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    12. Take out the Mylar mask and identify the side with the ink. This is the side that should face the wafer. (A trick to figure the ink side is to take a blade or any sharp object and carefully scratch on the surface. DO NOT CUT THE MYLAR! ) Spread out a drop of water on the opposite side (non-ink side) to stick it onto the glass slab attached to the mask frame. Wipe out the excess water. (Note: It is interesting to note that for alignment purposes, it is best to keep the alignment markers on the left and right side. This is because the microscope is set up for this arrangement and so you will avoid unnecessary problems of alignment.)

    13. Place the wafer on the chuck. Start N2 purge to keep the surface of the wafer

    clean. Be sure to keep the flat edge of the wafer over the big hole on the chuck to your right, to allow for nitrogen flow.

    14. Switch on the Substrate Hold lever to lock the wafer in place.

    15. Bring down the mask frame and switch on the Mask Frame Hold lever to hold

    the mask frame down.

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    16. Align the mask (using translation and rotation levers on the sides of the mask frame) so that all the features on the mask are centered on the actual wafer.

    17. Switch off N2 Purge and switch on Contact. DO NOT change the contact pressure. You should be able to see interference patterns through transparent regions of the mask. Slide the mask frame under the UV lamp, turn on the UV source and look away!

    18. After the programmed time, the UV-lamp will stop. Slide out the mask frame. Switch off CONTACT, switch on N2 Purge and switch off Mask Frame Hold. Switch off Substrate Hold and take the wafer off the chuck carefully using tweezers. Put the wafer on the hot plate and perform a Post Exposure Bake (PEB) for the specified time and temperature. You should be able to see your features appear on the wafer during this bake. (Note: For thick >20 micron SU-8 features, bring down the temperature gradually after the bake)

    19. Develop the wafer in SU-8 developer in the chemical hood using Microchem’s suggested times. Stir the wafer and the solution periodically during development. DO NOT remove parts of the wafer from the developer during development; this will cause non-uniform development across the surface of your wafer.

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    20. Rinse the wafer with IPA for 10 seconds over the IPA waste dish and then rinse it with water for 10 seconds over the left partition of the sink. Dry the wafer completely using the N2 gun.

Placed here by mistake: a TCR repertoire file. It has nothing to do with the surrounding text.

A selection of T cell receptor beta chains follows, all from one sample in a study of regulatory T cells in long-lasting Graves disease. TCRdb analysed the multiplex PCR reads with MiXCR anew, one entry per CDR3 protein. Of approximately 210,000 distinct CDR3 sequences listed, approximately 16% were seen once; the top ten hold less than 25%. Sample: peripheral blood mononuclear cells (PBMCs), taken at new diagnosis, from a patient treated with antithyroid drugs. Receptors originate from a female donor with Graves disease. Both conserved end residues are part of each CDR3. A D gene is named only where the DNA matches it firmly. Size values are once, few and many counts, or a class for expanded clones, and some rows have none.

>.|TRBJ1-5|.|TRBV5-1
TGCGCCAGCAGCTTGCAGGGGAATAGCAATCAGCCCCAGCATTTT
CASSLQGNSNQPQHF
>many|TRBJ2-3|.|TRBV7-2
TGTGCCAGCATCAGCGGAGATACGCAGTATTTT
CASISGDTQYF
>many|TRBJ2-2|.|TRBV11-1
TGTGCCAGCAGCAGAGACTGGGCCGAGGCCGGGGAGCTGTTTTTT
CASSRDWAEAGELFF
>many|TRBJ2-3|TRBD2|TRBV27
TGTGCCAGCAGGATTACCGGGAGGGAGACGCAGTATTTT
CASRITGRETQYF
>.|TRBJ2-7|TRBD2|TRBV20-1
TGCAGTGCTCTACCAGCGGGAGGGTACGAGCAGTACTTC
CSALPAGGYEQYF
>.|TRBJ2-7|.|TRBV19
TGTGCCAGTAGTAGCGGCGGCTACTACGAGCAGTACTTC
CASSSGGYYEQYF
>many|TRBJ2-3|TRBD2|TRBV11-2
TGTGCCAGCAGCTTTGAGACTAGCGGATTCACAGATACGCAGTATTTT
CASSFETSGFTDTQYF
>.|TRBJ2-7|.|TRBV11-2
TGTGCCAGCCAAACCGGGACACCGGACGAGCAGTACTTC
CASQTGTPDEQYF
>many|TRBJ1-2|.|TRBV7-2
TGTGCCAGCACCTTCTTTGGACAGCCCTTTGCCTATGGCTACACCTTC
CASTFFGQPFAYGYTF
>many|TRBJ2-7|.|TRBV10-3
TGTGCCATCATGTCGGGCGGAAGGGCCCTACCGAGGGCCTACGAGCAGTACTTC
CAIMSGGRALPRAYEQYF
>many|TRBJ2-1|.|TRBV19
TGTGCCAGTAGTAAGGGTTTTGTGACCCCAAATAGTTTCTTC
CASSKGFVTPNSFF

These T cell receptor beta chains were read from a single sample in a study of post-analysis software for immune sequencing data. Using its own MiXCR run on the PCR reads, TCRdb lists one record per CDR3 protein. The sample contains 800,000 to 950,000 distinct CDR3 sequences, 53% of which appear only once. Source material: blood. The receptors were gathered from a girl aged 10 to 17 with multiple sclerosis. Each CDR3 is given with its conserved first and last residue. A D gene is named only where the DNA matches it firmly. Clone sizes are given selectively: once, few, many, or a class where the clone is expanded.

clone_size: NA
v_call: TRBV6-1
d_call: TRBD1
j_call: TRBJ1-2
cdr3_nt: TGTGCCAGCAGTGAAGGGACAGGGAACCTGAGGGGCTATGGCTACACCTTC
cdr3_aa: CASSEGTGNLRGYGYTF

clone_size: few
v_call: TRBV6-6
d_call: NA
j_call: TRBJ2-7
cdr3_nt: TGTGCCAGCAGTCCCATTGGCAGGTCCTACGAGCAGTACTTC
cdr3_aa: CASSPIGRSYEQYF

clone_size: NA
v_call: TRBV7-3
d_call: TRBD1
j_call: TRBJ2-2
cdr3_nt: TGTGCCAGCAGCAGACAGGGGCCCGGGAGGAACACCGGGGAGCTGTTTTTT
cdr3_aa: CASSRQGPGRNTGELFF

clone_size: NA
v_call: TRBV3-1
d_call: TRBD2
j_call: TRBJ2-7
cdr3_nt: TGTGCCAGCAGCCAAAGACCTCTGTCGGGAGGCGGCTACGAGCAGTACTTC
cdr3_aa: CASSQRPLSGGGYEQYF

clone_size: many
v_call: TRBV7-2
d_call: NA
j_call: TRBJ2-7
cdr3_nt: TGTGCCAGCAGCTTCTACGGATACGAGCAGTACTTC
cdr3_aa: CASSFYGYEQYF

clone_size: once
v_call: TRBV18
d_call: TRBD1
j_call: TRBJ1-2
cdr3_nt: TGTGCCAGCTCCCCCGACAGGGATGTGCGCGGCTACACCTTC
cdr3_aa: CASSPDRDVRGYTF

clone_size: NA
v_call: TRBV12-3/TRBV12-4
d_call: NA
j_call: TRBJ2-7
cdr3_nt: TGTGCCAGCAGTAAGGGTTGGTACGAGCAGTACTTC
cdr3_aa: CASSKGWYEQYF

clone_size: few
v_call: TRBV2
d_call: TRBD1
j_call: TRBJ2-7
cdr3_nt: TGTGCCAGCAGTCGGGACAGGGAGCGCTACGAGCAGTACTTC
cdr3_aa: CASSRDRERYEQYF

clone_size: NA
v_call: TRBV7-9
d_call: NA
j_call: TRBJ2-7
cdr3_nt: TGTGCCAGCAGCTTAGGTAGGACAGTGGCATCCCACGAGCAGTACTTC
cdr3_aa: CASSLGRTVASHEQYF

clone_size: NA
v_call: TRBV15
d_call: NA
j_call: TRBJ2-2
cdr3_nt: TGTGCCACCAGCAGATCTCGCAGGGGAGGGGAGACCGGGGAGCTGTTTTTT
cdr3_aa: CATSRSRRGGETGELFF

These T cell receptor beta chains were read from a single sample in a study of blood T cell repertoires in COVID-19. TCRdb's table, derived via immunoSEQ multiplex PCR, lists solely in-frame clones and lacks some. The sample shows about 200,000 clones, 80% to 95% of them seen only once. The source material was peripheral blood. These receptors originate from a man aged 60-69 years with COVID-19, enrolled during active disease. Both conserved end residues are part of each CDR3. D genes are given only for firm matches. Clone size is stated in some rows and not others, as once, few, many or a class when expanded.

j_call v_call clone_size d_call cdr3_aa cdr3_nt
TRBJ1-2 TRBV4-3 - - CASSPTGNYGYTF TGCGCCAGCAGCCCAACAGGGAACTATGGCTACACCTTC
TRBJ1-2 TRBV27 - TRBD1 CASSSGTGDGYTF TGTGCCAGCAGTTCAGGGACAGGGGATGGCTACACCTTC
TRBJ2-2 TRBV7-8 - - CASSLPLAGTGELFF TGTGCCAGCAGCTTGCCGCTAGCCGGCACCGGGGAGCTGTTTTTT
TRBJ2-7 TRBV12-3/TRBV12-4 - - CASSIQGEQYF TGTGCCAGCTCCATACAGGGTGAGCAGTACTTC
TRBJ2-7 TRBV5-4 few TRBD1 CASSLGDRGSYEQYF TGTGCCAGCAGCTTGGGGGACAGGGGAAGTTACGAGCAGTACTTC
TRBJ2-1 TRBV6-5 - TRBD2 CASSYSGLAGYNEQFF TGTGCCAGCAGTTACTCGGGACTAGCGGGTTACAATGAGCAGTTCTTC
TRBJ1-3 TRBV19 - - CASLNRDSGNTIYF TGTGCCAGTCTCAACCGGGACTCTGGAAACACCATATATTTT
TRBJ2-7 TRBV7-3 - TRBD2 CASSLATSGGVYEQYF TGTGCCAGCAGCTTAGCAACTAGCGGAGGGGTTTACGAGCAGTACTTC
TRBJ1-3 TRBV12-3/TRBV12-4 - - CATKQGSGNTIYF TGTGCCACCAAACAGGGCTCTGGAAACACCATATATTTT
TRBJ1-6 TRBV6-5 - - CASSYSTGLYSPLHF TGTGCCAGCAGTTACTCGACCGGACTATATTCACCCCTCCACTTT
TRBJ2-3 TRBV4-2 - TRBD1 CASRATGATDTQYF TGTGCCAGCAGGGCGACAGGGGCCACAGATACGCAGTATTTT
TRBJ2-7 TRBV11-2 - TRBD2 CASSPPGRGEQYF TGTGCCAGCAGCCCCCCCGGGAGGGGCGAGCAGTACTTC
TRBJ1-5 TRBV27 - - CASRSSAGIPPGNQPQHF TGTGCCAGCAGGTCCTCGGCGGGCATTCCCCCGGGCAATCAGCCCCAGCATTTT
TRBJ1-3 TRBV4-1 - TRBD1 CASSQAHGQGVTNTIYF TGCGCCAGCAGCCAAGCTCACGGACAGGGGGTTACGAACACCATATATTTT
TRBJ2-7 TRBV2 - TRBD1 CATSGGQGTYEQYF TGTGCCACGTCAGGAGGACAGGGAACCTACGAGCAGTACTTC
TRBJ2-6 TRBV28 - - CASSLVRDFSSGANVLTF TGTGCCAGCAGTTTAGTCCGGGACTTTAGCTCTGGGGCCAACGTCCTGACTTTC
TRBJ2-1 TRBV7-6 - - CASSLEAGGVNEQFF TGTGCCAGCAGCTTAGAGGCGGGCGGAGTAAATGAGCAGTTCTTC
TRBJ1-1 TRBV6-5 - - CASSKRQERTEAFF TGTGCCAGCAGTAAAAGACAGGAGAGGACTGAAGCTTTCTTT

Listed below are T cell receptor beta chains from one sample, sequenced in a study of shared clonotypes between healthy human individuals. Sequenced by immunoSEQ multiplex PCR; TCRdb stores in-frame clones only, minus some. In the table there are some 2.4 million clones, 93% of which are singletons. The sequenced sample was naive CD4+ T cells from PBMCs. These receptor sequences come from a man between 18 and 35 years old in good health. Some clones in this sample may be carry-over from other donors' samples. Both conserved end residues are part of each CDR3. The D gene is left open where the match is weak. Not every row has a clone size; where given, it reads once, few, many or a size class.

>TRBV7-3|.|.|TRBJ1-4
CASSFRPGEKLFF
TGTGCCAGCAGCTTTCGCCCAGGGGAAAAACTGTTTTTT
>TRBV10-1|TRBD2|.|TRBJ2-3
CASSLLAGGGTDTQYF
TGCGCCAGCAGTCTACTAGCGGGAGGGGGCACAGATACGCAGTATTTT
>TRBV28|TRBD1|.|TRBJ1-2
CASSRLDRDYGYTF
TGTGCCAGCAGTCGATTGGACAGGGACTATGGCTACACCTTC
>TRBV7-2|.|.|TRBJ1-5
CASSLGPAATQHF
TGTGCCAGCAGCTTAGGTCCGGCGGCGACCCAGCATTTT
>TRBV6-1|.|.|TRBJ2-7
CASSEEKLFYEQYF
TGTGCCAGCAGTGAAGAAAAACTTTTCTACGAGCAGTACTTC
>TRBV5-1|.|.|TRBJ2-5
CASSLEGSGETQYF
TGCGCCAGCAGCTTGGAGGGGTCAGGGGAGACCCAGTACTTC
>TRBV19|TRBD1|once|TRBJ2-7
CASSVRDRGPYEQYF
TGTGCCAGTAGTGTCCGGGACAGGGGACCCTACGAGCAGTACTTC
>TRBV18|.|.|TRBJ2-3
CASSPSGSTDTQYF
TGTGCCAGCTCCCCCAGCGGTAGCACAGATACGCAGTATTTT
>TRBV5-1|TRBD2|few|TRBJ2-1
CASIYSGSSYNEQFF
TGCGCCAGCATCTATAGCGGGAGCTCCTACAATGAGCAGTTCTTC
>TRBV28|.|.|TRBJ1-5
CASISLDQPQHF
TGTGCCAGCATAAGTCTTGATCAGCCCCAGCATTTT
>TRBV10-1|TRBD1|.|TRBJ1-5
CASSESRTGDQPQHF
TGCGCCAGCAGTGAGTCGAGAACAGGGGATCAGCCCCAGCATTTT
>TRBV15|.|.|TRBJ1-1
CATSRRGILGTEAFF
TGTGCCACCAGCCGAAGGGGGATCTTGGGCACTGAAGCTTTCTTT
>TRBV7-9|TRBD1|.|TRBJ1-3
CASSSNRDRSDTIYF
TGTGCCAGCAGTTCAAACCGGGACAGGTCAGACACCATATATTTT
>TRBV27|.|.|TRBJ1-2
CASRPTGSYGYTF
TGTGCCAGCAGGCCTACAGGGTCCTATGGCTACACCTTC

21. If this was the only mask, do a hard bake of the wafer at 100 ºC for an hour. If you have other masks, hard bake the wafer at 100 ºC for 10-15 min.

    22. Use tape to cover the alignment marks before spinning another layer of SU-8. DO NOT put the adhesive ON the alignment marks. Use a smaller piece of tape to cover a small portion of the adhesive layer in the middle of a piece of tape (the tape will resemble a bandaid: not sticky in the middle, sticky on the perimeter). Make sure the non-sticky center is the part covering the alignment marks, otherwise the alignment marks could be pealed off when you remove the tape. Do not use excess tape. Too much tape on the feature surface will result in non- uniform SU-8 spreading near the features; too much tape below the wafer can lead to reduced vacuum holding the wafer to the spin chuck.

    23. Perform steps 8-16.

    24. To align the mask, first do a coarse alignment using naked eyes to put the two alignment marks over each other. Turn on the light for the alignment microscope. Pull the microscope over the mask frame. Adjust the two eye pieces to put them directly over the alignment marks. Use the focus knob on top of the microscope to first focus the right eye piece. Then use the focus knob to the left of the microscope to focus the left eye piece. Use the split view knob to the right of the microscope to fit both views in your field of view. Use the translational and rotational knobs to align the alignment mark on the wafer to the one on the mask.

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    25. Perform steps 17-22.

    26. Repeat steps 23-27 for all the masks you need to expose the wafer to.

    27. After all SU-8 layers have been developed, do a hard bake at 100 ºC for an hour.

    28. Your mold is now ready! Be sure to silanize it before pouring PDMS on it.

    NOTES

    a. Edge Bead Removal: When PR is spun on top of the wafer, the centrifugal force pushes the PR out from the center. At the edge of the wafer, two competing forces act on the PR. The centrifugal force pushing the PR off the wa